Posted on July 22, 2008

My Struggles, in Black and White

Regina Brett, Cleveland Plain Dealer, July 20, 2008


Over the years I’ve made honest attempts to understand. I went to two forums on race this year but left the first one angry.

We sat in a big circle at a local college talking about “white privilege.”


After I shared my story, a black woman pointed out how much harder that same life would have been had my parents been black.

Her comment bothered me, but she was right.

Rarely am I conscious of my whiteness. I never claim my race as my identity. I see myself as a woman, not a white woman.

I grew up on “The Little Rascals” and thought it was cool that Spanky, Alfalfa and Darla had friends like Buckwheat, Stymie and Farina. I didn’t have any black friends to explain some of the racial overtones.

I grew up in a white world. There was only one black family in my grade school and none in any of my classes for eight years.

I’ve never been barred from joining a country club, renting an apartment or getting a job because of my skin color. I’ve never been pulled over by police because I’m white.

I don’t feel guilty being white. My ancestors had nothing to do with slavery. My poor Irish and Slovak grandparents hadn’t yet arrived in this country.

But a four-week forum at the Cleveland Ecumenical Institute for Religious Studies opened my eyes to my own skin. Beth Robenalt, a diversity specialist and a friend of mine, ran the classes. If she had handed out grades, I would have flunked.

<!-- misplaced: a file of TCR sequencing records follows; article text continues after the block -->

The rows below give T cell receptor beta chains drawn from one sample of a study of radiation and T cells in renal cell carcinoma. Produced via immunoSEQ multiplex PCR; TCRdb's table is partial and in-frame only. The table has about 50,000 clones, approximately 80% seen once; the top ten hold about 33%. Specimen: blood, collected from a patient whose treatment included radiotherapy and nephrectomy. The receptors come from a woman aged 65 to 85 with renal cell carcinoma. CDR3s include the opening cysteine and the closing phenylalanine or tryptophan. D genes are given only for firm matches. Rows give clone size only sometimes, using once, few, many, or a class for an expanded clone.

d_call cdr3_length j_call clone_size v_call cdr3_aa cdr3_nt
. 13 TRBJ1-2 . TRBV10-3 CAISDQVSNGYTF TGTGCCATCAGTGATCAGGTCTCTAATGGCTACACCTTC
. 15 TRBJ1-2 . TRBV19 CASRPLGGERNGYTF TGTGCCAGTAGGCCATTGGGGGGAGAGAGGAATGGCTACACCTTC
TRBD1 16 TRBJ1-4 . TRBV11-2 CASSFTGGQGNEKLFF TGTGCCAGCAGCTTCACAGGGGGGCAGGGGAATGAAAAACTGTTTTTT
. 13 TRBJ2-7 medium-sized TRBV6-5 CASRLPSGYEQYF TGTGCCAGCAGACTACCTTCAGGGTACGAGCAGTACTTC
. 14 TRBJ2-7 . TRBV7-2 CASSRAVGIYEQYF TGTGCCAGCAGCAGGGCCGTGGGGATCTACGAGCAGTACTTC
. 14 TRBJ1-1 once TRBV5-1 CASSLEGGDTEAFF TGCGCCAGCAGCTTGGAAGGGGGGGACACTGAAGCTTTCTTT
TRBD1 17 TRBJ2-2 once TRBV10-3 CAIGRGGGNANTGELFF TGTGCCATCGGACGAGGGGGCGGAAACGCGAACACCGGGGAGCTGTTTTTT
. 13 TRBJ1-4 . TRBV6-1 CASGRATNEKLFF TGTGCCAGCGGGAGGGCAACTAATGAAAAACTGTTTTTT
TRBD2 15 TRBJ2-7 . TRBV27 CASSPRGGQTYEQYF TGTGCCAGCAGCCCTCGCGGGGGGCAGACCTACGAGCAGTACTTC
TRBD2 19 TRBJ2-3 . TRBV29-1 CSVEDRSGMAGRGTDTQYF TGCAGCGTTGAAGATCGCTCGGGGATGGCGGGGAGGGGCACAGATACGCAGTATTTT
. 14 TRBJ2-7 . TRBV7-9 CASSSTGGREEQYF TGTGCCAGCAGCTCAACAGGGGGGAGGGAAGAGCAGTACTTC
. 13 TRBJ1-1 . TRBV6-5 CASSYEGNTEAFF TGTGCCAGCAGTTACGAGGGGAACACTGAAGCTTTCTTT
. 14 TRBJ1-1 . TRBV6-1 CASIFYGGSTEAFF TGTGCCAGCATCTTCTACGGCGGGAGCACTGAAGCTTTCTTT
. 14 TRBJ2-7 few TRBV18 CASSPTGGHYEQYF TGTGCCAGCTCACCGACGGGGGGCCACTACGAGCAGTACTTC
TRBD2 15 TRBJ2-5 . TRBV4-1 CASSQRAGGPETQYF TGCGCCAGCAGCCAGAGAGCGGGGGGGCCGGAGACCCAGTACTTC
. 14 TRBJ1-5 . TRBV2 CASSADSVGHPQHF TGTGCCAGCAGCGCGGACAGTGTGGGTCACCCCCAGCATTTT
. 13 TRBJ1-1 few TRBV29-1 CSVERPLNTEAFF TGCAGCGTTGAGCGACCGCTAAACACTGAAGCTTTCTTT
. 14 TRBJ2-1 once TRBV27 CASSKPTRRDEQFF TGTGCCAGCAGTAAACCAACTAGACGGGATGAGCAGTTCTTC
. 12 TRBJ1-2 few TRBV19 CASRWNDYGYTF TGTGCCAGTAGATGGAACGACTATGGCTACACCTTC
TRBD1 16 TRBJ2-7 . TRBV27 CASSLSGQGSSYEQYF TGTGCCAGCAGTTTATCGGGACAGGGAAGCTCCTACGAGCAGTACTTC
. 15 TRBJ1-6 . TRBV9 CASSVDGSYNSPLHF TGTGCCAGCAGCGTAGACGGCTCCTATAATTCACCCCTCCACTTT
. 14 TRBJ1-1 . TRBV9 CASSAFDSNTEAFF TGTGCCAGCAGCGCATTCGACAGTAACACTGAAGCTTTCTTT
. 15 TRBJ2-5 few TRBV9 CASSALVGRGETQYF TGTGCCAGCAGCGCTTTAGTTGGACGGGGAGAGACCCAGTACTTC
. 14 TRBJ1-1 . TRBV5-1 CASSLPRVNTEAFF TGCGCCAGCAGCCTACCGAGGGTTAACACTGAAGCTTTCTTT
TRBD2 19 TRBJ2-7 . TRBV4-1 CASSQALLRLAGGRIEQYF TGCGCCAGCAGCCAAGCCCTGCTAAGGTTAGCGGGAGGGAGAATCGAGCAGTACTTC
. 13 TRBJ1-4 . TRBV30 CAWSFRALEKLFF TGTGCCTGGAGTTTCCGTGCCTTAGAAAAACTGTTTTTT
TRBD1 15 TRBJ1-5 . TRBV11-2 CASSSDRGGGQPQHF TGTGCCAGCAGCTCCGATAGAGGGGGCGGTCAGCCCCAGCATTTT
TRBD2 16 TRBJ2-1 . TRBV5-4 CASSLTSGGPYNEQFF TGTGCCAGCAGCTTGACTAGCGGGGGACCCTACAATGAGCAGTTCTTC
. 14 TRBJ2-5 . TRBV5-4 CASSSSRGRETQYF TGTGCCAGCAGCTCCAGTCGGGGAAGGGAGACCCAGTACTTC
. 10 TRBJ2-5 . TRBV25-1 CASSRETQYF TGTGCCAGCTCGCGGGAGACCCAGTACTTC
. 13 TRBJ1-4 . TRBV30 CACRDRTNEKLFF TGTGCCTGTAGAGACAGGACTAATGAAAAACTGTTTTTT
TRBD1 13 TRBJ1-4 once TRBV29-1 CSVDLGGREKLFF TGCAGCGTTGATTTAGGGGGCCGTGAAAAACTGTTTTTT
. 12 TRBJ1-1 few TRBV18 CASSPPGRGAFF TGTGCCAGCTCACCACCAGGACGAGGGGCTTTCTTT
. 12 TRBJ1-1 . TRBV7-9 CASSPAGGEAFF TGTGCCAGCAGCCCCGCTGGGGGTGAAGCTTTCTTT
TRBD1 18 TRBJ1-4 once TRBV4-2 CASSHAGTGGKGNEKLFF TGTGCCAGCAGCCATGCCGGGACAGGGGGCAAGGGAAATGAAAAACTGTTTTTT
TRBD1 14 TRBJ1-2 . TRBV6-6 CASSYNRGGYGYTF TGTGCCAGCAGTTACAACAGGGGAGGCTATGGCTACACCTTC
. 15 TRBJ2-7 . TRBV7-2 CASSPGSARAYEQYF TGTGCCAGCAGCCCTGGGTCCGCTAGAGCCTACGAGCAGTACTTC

I discovered I’m in racial awareness kindergarten. Maybe even pre-K. {snip}


While I don’t see myself as racist, I’ve benefited from racism by default—through education, justice, political and health care systems that for decades have favored white people.

The class challenged me to challenge those systems, to walk the other way on the conveyor belt of life. Too often I let the conveyor carry me along. I’ve been oblivious to the black people struggling to get on or pointing out when we white folks are heading the wrong way.

To be honest, I want to live in a colorblind world. I want race to simply not matter anymore.

But as one black woman in class pointed out, “If you don’t see that I’m black, you don’t see me.”


But she sees me as a white person. Can I see myself that way? What would it mean if I did?


I’m still trying to figure out what it means to be white.